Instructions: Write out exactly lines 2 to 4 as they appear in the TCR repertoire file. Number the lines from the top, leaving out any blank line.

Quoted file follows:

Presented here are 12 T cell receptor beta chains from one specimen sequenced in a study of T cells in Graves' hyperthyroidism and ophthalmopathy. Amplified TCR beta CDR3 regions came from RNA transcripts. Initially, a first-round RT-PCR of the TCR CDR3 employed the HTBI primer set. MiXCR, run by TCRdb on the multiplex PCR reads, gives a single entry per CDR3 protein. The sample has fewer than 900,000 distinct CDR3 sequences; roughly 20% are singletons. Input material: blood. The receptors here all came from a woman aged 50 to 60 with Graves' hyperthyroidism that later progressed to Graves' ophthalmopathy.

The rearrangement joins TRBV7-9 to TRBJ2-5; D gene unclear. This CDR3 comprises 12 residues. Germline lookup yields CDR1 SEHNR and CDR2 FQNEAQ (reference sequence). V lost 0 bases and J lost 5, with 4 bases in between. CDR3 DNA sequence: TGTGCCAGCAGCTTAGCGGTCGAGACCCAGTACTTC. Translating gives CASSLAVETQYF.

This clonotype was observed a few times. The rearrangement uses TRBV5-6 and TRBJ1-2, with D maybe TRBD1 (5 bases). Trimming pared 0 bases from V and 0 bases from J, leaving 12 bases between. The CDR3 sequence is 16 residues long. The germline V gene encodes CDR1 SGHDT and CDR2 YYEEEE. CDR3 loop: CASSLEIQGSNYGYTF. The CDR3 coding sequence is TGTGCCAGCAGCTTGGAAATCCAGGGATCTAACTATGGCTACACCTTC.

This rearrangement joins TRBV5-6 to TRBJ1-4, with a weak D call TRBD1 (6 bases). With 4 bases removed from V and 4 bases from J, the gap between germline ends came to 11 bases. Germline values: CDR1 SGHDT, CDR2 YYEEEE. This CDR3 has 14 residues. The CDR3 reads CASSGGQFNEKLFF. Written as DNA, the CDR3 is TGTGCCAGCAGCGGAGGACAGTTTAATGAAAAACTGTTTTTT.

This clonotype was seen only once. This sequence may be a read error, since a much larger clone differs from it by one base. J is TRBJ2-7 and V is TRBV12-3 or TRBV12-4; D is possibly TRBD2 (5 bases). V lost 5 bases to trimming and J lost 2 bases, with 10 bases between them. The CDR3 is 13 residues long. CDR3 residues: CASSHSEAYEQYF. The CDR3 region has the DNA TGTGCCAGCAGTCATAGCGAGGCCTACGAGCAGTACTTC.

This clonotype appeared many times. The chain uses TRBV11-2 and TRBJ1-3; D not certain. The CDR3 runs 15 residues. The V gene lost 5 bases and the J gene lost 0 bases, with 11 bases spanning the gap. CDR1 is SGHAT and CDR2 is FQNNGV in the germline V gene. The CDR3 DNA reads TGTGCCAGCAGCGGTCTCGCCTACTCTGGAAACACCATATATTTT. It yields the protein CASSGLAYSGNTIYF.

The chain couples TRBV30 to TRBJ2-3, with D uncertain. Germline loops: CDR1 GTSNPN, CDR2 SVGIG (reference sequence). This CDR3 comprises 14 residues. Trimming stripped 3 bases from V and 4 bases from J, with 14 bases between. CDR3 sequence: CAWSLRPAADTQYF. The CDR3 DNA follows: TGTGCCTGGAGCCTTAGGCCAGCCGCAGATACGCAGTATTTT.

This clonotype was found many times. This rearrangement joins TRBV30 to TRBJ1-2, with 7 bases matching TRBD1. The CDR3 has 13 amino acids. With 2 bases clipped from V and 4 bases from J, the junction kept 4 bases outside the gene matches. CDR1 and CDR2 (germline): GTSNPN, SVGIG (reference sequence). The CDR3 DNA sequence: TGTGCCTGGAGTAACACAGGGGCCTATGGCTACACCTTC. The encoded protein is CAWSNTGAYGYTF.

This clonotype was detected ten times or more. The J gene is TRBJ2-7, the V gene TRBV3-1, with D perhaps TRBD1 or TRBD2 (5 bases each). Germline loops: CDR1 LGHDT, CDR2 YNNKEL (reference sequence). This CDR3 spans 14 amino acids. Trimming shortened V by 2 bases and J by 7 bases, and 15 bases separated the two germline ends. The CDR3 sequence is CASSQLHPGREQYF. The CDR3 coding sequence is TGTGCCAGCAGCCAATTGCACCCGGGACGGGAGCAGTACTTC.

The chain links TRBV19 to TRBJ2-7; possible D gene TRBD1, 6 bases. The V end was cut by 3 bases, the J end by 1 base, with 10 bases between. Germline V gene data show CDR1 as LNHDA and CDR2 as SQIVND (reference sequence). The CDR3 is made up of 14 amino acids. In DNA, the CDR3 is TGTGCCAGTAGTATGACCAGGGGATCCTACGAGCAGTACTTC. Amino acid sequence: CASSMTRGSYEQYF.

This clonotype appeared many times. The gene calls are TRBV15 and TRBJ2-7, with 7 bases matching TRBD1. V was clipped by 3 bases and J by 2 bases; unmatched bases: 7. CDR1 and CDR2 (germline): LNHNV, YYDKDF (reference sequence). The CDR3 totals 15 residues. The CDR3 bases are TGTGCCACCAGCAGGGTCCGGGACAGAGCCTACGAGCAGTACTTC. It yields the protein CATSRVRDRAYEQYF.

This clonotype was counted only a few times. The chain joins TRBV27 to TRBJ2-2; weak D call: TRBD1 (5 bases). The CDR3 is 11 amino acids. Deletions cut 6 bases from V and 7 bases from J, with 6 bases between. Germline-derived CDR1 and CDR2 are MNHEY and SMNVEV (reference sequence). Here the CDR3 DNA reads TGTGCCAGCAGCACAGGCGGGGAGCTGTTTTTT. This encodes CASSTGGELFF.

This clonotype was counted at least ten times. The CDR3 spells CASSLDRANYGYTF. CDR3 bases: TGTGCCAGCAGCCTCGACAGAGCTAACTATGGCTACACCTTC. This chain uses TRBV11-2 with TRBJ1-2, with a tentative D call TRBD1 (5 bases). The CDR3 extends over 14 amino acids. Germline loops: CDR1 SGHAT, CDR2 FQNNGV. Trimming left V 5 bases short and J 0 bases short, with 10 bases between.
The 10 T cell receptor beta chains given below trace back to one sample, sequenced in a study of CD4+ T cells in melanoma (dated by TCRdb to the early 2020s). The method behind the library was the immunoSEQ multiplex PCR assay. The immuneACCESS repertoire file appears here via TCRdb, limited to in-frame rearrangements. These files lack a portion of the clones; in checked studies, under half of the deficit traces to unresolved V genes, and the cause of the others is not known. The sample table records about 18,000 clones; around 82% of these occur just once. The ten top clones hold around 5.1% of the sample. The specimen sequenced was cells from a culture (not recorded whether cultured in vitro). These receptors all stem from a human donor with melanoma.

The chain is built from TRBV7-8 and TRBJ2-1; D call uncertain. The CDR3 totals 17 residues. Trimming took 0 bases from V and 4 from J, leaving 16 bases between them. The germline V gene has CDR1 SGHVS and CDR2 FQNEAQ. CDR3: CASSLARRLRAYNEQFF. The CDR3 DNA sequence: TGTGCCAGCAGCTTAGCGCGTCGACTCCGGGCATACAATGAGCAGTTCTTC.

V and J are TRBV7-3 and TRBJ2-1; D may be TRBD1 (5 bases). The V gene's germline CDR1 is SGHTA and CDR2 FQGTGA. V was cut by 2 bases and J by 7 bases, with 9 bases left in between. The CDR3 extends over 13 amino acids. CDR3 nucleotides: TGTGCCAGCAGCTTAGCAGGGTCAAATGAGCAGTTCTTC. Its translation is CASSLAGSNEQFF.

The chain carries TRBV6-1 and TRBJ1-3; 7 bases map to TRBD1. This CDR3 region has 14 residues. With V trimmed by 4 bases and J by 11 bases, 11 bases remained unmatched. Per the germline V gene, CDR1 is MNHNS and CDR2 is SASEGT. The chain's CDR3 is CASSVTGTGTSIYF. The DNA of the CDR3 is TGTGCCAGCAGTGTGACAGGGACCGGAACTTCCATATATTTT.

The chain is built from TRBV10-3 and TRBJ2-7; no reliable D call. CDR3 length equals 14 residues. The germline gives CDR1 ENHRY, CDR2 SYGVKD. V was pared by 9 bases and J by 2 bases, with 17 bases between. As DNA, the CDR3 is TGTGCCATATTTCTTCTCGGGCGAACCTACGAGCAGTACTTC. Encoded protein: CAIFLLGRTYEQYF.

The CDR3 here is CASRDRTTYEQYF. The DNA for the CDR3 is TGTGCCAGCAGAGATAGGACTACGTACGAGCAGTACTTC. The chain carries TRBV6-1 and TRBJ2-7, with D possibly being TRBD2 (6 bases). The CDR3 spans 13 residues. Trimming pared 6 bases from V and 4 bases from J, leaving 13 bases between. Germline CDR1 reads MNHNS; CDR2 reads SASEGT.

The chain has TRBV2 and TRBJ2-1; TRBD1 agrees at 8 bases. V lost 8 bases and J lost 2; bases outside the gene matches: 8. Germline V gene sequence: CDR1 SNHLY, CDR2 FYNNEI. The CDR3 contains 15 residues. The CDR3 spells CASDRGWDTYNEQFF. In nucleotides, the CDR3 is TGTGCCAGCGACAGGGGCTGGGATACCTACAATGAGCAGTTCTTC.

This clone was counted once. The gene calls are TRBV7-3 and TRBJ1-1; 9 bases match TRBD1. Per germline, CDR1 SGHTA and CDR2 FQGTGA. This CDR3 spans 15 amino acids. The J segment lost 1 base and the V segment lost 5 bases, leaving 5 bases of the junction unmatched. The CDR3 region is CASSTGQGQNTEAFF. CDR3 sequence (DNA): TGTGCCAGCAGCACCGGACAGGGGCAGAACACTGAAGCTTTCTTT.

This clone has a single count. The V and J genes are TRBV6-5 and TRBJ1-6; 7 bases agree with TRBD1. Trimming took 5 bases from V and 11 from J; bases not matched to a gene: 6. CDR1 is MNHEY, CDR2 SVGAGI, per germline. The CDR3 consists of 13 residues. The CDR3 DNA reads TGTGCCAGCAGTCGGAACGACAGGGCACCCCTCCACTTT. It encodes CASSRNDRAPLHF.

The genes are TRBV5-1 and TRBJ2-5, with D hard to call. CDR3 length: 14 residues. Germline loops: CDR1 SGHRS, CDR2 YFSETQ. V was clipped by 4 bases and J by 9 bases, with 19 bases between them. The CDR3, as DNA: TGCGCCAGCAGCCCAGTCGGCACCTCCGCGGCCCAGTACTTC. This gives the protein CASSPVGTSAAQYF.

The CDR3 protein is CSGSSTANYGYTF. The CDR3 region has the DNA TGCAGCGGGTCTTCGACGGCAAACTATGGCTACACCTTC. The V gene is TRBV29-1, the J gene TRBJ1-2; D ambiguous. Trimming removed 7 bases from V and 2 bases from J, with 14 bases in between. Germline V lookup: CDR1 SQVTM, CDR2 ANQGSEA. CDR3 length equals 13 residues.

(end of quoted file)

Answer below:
The rearrangement joins TRBV7-9 to TRBJ2-5; D gene unclear. This CDR3 comprises 12 residues. Germline lookup yields CDR1 SEHNR and CDR2 FQNEAQ (reference sequence). V lost 0 bases and J lost 5, with 4 bases in between. CDR3 DNA sequence: TGTGCCAGCAGCTTAGCGGTCGAGACCCAGTACTTC. Translating gives CASSLAVETQYF.

This clonotype was observed a few times. The rearrangement uses TRBV5-6 and TRBJ1-2, with D maybe TRBD1 (5 bases). Trimming pared 0 bases from V and 0 bases from J, leaving 12 bases between. The CDR3 sequence is 16 residues long. The germline V gene encodes CDR1 SGHDT and CDR2 YYEEEE. CDR3 loop: CASSLEIQGSNYGYTF. The CDR3 coding sequence is TGTGCCAGCAGCTTGGAAATCCAGGGATCTAACTATGGCTACACCTTC.

This rearrangement joins TRBV5-6 to TRBJ1-4, with a weak D call TRBD1 (6 bases). With 4 bases removed from V and 4 bases from J, the gap between germline ends came to 11 bases. Germline values: CDR1 SGHDT, CDR2 YYEEEE. This CDR3 has 14 residues. The CDR3 reads CASSGGQFNEKLFF. Written as DNA, the CDR3 is TGTGCCAGCAGCGGAGGACAGTTTAATGAAAAACTGTTTTTT.